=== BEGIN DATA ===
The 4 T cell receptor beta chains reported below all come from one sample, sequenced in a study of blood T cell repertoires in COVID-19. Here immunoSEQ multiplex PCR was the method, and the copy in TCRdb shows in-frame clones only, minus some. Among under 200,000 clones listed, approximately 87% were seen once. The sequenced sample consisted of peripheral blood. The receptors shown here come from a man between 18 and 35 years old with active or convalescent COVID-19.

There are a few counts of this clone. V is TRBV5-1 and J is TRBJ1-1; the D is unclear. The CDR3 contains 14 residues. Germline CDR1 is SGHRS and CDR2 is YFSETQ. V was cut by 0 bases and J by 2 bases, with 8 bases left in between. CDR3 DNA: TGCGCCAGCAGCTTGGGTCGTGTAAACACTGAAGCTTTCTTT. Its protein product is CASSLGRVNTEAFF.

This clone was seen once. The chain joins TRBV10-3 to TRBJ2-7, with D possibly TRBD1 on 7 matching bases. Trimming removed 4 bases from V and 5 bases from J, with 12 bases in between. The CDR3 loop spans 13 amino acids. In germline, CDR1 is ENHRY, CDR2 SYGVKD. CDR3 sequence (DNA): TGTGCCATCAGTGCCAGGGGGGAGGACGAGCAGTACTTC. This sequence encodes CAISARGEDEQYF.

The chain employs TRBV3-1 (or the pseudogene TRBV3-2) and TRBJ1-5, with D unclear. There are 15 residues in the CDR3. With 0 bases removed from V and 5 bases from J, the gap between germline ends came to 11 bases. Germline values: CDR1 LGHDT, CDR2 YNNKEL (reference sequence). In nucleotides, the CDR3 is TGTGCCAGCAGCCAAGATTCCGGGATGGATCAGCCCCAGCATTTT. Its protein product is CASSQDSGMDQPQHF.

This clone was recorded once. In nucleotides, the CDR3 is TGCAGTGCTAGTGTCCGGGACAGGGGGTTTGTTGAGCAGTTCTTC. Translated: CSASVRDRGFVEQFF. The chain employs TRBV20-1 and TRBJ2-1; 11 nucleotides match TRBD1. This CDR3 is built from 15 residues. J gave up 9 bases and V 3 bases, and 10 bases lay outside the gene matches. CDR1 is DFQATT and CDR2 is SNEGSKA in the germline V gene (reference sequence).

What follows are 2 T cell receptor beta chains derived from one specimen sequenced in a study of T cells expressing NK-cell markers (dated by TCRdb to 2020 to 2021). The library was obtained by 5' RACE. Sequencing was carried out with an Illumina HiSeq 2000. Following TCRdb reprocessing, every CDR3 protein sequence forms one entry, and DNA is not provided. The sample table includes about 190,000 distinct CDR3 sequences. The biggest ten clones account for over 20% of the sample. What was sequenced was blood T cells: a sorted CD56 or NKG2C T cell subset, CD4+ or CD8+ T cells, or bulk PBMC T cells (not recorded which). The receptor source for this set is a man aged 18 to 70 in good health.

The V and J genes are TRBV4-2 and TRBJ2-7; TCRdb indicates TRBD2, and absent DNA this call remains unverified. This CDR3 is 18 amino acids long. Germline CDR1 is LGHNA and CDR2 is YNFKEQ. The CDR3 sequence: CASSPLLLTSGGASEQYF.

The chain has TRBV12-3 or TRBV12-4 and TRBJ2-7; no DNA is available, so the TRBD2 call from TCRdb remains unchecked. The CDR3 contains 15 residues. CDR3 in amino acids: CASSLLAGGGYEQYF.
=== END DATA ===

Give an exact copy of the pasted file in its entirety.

The 4 T cell receptor beta chains reported below all come from one sample, sequenced in a study of blood T cell repertoires in COVID-19. Here immunoSEQ multiplex PCR was the method, and the copy in TCRdb shows in-frame clones only, minus some. Among under 200,000 clones listed, approximately 87% were seen once. The sequenced sample consisted of peripheral blood. The receptors shown here come from a man between 18 and 35 years old with active or convalescent COVID-19.

There are a few counts of this clone. V is TRBV5-1 and J is TRBJ1-1; the D is unclear. The CDR3 contains 14 residues. Germline CDR1 is SGHRS and CDR2 is YFSETQ. V was cut by 0 bases and J by 2 bases, with 8 bases left in between. CDR3 DNA: TGCGCCAGCAGCTTGGGTCGTGTAAACACTGAAGCTTTCTTT. Its protein product is CASSLGRVNTEAFF.

This clone was seen once. The chain joins TRBV10-3 to TRBJ2-7, with D possibly TRBD1 on 7 matching bases. Trimming removed 4 bases from V and 5 bases from J, with 12 bases in between. The CDR3 loop spans 13 amino acids. In germline, CDR1 is ENHRY, CDR2 SYGVKD. CDR3 sequence (DNA): TGTGCCATCAGTGCCAGGGGGGAGGACGAGCAGTACTTC. This sequence encodes CAISARGEDEQYF.

The chain employs TRBV3-1 (or the pseudogene TRBV3-2) and TRBJ1-5, with D unclear. There are 15 residues in the CDR3. With 0 bases removed from V and 5 bases from J, the gap between germline ends came to 11 bases. Germline values: CDR1 LGHDT, CDR2 YNNKEL (reference sequence). In nucleotides, the CDR3 is TGTGCCAGCAGCCAAGATTCCGGGATGGATCAGCCCCAGCATTTT. Its protein product is CASSQDSGMDQPQHF.

This clone was recorded once. In nucleotides, the CDR3 is TGCAGTGCTAGTGTCCGGGACAGGGGGTTTGTTGAGCAGTTCTTC. Translated: CSASVRDRGFVEQFF. The chain employs TRBV20-1 and TRBJ2-1; 11 nucleotides match TRBD1. This CDR3 is built from 15 residues. J gave up 9 bases and V 3 bases, and 10 bases lay outside the gene matches. CDR1 is DFQATT and CDR2 is SNEGSKA in the germline V gene (reference sequence).

What follows are 2 T cell receptor beta chains derived from one specimen sequenced in a study of T cells expressing NK-cell markers (dated by TCRdb to 2020 to 2021). The library was obtained by 5' RACE. Sequencing was carried out with an Illumina HiSeq 2000. Following TCRdb reprocessing, every CDR3 protein sequence forms one entry, and DNA is not provided. The sample table includes about 190,000 distinct CDR3 sequences. The biggest ten clones account for over 20% of the sample. What was sequenced was blood T cells: a sorted CD56 or NKG2C T cell subset, CD4+ or CD8+ T cells, or bulk PBMC T cells (not recorded which). The receptor source for this set is a man aged 18 to 70 in good health.

The V and J genes are TRBV4-2 and TRBJ2-7; TCRdb indicates TRBD2, and absent DNA this call remains unverified. This CDR3 is 18 amino acids long. Germline CDR1 is LGHNA and CDR2 is YNFKEQ. The CDR3 sequence: CASSPLLLTSGGASEQYF.

The chain has TRBV12-3 or TRBV12-4 and TRBJ2-7; no DNA is available, so the TRBD2 call from TCRdb remains unchecked. The CDR3 contains 15 residues. CDR3 in amino acids: CASSLLAGGGYEQYF.